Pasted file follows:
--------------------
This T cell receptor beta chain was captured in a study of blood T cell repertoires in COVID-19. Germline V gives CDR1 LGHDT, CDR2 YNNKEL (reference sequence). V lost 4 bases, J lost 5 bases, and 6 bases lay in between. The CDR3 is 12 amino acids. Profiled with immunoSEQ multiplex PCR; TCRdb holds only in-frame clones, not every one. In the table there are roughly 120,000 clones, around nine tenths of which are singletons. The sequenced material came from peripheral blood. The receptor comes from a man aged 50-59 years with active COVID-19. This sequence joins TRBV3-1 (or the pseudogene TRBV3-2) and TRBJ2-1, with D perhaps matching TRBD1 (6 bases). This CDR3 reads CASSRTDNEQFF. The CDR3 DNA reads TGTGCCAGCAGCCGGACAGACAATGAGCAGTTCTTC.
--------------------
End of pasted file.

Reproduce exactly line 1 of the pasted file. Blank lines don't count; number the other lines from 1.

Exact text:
This T cell receptor beta chain was captured in a study of blood T cell repertoires in COVID-19. Germline V gives CDR1 LGHDT, CDR2 YNNKEL (reference sequence). V lost 4 bases, J lost 5 bases, and 6 bases lay in between. The CDR3 is 12 amino acids. Profiled with immunoSEQ multiplex PCR; TCRdb holds only in-frame clones, not every one. In the table there are roughly 120,000 clones, around nine tenths of which are singletons. The sequenced material came from peripheral blood. The receptor comes from a man aged 50-59 years with active COVID-19. This sequence joins TRBV3-1 (or the pseudogene TRBV3-2) and TRBJ2-1, with D perhaps matching TRBD1 (6 bases). This CDR3 reads CASSRTDNEQFF. The CDR3 DNA reads TGTGCCAGCAGCCGGACAGACAATGAGCAGTTCTTC.